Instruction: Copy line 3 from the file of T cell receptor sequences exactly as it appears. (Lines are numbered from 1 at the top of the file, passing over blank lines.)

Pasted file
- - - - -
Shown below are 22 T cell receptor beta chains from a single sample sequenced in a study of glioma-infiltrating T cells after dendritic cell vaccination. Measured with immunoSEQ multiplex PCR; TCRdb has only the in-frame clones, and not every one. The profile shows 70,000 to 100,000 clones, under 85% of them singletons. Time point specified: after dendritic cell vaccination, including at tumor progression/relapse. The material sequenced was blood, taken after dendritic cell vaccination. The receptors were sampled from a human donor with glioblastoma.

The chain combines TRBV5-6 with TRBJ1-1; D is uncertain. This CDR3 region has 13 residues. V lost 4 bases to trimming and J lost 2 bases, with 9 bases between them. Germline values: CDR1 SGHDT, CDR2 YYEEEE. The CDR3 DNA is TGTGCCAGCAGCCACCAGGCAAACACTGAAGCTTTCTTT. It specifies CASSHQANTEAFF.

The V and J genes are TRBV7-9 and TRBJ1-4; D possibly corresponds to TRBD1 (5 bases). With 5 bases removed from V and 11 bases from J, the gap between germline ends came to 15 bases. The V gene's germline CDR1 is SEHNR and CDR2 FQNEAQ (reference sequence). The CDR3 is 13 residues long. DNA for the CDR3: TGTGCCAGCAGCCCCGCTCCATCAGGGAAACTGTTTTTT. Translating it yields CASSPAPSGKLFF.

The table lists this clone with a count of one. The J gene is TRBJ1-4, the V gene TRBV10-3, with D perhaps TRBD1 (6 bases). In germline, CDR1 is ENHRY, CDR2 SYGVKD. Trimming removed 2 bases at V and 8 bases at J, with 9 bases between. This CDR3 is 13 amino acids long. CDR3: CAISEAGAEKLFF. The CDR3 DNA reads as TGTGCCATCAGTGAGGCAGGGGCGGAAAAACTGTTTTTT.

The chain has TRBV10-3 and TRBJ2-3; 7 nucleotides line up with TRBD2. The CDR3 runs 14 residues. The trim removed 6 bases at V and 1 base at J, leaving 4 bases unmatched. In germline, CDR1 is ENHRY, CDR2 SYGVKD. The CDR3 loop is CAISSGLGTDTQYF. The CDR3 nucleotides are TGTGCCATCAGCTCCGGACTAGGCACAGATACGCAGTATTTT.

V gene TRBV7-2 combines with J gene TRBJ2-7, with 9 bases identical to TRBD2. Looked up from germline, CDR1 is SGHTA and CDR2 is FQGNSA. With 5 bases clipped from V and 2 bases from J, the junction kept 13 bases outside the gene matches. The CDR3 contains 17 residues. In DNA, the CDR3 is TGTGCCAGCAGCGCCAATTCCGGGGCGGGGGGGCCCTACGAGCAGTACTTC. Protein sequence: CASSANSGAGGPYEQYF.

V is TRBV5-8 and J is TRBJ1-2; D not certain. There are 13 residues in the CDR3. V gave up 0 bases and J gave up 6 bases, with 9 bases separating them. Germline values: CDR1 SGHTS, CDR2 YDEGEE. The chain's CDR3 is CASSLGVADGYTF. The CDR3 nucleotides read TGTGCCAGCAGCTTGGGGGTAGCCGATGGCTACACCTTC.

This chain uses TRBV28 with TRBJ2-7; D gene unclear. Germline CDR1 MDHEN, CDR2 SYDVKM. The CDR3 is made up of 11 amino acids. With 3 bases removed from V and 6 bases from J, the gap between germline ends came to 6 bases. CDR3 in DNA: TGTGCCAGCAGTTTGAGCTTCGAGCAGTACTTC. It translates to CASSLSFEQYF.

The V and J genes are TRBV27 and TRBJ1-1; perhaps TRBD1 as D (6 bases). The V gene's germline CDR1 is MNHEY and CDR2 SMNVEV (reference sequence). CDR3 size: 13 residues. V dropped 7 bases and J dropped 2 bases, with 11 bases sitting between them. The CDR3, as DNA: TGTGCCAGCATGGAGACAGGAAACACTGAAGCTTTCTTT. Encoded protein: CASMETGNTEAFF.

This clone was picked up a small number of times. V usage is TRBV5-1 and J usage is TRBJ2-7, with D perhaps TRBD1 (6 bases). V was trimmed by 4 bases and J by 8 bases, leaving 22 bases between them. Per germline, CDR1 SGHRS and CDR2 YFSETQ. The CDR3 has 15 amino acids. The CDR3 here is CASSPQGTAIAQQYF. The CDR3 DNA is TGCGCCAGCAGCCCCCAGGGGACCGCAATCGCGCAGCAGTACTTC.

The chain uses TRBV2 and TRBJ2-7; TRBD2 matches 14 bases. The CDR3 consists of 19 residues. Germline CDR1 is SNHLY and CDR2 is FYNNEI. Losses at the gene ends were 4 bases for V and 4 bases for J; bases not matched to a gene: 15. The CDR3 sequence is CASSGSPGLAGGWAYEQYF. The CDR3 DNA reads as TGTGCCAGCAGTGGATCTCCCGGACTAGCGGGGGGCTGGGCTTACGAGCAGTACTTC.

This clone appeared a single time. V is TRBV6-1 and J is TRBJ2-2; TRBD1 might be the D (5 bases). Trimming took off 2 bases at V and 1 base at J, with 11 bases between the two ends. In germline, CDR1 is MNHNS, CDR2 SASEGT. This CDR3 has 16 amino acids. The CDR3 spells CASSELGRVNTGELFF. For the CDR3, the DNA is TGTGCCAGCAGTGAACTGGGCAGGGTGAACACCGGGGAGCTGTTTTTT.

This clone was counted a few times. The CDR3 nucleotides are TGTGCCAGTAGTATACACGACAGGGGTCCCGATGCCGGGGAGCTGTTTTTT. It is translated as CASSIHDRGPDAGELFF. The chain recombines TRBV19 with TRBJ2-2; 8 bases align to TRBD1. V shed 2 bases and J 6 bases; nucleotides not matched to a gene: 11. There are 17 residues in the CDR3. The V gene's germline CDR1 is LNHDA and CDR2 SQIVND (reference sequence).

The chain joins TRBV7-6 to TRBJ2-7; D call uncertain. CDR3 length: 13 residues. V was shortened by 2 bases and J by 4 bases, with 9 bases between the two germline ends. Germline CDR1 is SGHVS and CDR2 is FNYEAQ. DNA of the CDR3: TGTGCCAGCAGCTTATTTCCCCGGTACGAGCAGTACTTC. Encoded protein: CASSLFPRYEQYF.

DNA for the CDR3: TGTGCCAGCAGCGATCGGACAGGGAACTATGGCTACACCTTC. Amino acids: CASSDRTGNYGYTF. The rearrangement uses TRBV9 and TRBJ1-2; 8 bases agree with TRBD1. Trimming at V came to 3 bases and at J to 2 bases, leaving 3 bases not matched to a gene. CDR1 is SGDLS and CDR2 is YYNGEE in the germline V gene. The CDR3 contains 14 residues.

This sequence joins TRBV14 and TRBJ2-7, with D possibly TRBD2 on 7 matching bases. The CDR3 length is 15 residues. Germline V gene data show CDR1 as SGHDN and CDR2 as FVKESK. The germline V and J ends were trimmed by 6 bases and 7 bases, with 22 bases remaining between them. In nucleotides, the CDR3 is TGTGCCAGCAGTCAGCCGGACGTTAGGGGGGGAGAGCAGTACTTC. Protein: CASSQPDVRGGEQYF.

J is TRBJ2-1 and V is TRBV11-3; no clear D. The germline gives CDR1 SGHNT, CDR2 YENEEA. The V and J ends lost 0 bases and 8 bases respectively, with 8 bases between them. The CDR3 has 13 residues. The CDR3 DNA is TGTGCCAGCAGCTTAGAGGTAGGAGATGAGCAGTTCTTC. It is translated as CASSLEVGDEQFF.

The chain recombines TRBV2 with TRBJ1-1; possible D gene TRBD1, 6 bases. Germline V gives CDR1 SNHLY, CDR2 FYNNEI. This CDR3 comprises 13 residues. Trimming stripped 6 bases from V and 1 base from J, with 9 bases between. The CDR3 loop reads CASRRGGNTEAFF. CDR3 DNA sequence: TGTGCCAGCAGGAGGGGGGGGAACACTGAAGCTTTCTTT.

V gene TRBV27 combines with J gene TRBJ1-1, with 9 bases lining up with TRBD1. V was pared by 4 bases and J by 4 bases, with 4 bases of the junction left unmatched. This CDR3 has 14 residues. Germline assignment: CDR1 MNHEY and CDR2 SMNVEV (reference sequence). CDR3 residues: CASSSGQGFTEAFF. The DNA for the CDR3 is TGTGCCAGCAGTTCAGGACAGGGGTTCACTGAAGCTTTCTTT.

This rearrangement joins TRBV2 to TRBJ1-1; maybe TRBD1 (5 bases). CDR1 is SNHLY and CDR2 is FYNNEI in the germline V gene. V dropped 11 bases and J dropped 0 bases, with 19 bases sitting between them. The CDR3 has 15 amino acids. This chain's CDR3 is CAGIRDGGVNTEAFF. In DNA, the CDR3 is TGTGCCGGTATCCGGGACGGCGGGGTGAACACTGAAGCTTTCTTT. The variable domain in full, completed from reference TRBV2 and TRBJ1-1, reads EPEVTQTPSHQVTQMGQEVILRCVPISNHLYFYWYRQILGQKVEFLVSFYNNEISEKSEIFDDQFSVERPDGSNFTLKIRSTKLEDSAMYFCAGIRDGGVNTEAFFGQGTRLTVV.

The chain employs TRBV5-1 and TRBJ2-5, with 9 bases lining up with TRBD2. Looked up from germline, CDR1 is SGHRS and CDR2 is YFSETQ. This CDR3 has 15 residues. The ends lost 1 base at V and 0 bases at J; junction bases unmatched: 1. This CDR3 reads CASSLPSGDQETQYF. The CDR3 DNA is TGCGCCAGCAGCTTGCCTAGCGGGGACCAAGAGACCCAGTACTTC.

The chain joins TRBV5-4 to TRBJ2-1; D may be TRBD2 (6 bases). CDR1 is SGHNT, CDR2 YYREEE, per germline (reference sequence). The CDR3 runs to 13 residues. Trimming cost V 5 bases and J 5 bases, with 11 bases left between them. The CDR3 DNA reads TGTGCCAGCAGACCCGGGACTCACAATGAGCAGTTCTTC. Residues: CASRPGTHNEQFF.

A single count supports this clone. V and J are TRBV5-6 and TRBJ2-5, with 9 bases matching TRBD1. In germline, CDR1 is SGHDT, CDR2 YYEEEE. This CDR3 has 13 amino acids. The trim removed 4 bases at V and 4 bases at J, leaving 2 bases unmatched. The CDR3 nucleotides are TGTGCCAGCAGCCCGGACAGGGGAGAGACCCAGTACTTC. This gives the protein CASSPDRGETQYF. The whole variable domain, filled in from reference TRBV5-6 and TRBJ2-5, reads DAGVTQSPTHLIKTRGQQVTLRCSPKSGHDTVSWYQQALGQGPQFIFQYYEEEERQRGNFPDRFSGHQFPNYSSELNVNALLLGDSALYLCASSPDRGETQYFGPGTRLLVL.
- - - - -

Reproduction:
The V and J genes are TRBV7-9 and TRBJ1-4; D possibly corresponds to TRBD1 (5 bases). With 5 bases removed from V and 11 bases from J, the gap between germline ends came to 15 bases. The V gene's germline CDR1 is SEHNR and CDR2 FQNEAQ (reference sequence). The CDR3 is 13 residues long. DNA for the CDR3: TGTGCCAGCAGCCCCGCTCCATCAGGGAAACTGTTTTTT. Translating it yields CASSPAPSGKLFF.